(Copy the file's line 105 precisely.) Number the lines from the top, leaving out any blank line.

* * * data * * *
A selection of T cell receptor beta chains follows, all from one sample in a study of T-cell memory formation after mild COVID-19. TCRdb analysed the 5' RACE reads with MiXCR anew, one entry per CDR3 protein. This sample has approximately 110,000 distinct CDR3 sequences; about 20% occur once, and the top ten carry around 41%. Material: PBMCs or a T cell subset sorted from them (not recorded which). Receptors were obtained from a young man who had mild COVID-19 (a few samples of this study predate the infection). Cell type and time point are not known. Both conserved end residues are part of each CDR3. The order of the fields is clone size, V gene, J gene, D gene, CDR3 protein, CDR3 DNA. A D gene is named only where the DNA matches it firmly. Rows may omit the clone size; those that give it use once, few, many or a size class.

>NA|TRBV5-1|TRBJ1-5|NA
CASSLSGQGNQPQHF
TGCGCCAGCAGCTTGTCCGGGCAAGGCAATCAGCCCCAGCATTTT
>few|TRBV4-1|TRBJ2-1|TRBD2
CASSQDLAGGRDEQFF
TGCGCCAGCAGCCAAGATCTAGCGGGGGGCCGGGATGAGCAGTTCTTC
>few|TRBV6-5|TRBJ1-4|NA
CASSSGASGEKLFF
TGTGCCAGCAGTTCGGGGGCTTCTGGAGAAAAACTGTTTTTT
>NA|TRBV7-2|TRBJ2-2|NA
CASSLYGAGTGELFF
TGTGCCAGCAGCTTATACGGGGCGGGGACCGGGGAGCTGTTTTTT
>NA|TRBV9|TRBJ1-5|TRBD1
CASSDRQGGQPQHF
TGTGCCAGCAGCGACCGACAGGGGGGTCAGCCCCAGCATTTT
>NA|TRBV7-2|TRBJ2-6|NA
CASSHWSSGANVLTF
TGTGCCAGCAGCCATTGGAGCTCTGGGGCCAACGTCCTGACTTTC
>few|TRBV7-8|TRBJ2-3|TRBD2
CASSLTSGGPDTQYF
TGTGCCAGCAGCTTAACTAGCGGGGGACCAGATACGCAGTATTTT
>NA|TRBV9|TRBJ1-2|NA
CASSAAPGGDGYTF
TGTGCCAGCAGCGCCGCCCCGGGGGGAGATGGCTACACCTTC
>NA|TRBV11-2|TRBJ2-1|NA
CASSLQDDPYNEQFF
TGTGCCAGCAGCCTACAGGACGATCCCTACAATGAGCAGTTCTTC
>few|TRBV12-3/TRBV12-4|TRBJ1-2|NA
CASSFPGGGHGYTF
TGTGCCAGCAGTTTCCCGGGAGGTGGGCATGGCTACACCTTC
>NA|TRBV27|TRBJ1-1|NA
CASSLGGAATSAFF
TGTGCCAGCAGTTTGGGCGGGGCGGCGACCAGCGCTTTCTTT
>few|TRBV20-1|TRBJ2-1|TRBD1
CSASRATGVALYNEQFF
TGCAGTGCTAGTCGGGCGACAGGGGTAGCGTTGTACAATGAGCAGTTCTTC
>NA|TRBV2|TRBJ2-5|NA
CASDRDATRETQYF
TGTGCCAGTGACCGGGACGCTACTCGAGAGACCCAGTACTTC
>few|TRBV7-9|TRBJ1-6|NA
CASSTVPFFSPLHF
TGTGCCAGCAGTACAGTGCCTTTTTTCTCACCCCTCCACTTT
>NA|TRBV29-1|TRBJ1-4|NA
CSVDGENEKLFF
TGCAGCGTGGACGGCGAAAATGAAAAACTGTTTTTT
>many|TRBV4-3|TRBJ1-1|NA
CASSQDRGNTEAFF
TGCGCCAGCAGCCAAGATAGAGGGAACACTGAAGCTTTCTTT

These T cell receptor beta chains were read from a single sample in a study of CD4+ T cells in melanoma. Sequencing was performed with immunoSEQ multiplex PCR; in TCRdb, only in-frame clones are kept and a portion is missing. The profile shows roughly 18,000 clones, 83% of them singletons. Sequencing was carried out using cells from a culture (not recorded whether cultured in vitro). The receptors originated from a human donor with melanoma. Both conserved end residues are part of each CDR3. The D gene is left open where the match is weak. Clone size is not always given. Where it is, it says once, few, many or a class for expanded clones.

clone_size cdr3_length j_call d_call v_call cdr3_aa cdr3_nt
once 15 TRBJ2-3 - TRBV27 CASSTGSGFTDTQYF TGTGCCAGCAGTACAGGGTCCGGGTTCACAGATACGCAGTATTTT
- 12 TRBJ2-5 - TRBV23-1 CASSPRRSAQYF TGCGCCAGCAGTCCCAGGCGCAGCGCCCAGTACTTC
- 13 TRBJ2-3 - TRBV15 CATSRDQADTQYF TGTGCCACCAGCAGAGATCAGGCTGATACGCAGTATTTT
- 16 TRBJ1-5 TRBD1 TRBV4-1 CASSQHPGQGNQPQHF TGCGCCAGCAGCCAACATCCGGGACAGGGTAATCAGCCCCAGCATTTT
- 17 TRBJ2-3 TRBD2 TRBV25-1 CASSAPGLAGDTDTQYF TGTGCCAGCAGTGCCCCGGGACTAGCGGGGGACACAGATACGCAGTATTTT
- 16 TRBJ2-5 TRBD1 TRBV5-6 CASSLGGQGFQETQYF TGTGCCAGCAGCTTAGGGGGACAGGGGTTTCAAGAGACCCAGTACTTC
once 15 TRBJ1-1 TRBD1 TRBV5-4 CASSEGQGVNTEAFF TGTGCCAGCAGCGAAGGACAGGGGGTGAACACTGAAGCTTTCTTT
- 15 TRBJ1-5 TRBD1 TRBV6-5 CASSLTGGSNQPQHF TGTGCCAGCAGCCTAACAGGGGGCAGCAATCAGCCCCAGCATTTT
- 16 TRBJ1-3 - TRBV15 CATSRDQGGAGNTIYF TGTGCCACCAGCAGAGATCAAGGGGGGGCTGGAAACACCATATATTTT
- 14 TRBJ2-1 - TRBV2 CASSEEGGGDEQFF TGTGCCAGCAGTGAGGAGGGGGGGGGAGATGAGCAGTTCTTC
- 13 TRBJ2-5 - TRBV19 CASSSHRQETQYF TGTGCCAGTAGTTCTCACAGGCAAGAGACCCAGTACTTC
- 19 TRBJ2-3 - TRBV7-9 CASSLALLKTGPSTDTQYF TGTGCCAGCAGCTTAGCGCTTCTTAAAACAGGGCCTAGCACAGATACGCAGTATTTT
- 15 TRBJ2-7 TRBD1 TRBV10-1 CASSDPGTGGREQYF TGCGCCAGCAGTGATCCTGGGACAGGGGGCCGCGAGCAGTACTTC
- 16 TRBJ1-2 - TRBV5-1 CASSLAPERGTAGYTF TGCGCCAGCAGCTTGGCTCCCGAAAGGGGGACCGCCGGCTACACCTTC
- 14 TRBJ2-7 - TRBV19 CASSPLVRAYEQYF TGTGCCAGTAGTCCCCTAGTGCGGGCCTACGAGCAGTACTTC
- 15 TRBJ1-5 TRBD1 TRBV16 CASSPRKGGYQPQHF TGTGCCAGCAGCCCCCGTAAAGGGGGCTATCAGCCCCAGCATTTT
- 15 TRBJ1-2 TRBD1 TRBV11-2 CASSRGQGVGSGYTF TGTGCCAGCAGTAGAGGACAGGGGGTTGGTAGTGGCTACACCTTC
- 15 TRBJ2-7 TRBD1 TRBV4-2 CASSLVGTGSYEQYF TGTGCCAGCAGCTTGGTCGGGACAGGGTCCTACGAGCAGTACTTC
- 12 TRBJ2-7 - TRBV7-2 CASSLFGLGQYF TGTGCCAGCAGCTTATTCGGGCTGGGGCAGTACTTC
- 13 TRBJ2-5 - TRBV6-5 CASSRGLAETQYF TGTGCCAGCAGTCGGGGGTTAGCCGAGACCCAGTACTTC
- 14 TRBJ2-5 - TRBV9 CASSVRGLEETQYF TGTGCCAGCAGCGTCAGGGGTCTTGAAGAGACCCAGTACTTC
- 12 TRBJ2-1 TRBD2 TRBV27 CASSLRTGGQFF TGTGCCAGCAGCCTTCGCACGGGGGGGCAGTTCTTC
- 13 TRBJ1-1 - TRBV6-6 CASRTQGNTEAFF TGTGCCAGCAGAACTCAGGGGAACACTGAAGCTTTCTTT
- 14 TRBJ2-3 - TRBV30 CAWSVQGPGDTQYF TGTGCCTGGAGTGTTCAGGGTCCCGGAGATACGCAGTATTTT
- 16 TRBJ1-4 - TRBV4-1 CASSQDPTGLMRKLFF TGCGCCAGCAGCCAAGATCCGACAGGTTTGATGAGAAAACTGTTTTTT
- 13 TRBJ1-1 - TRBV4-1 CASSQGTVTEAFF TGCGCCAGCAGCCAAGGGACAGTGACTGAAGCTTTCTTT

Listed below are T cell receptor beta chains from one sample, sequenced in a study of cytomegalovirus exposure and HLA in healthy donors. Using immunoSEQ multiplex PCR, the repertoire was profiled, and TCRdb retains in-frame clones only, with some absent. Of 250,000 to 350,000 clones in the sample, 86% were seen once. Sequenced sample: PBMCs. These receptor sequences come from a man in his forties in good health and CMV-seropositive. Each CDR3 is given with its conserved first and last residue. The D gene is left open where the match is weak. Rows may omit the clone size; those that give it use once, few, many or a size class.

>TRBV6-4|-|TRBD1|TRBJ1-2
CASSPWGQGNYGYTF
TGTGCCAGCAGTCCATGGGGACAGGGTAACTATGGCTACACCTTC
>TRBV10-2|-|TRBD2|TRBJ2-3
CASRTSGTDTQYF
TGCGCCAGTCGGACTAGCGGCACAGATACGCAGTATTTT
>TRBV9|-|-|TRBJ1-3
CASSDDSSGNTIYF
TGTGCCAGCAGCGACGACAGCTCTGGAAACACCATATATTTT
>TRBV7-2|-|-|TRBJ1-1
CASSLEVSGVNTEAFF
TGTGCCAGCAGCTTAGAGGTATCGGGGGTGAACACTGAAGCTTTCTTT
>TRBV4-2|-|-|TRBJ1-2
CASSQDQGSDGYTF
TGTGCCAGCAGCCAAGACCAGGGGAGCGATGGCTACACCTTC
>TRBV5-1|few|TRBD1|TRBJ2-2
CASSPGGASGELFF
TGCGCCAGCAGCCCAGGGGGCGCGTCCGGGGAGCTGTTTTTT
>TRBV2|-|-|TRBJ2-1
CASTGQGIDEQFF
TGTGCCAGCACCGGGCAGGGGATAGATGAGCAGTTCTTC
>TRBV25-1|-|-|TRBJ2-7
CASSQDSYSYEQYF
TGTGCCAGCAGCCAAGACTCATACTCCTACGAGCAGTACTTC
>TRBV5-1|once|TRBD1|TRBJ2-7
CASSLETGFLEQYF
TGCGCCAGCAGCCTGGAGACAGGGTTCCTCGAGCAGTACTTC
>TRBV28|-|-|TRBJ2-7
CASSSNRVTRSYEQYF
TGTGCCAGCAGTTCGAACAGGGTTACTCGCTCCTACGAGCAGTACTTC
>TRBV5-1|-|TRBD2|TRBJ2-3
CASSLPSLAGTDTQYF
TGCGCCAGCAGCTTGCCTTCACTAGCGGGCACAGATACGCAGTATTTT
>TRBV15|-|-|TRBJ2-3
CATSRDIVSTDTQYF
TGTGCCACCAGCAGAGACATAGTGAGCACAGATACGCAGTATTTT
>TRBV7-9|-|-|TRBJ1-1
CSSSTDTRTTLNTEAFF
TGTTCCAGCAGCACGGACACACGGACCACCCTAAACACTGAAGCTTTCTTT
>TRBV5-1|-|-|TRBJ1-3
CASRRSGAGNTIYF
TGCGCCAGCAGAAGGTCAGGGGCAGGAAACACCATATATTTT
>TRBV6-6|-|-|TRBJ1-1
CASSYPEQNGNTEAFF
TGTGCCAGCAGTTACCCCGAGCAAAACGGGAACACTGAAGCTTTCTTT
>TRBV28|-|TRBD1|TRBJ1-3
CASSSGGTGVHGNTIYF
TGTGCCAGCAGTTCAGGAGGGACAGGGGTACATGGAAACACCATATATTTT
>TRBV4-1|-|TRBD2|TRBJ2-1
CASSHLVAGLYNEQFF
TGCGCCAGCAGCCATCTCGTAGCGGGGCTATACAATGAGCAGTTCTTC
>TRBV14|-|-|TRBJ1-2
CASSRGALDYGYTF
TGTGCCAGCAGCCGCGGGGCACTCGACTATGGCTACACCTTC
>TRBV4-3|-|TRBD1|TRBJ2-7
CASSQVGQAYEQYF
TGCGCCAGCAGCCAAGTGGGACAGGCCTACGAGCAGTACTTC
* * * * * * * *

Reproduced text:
TGCGCCAGCAGCCTGGAGACAGGGTTCCTCGAGCAGTACTTC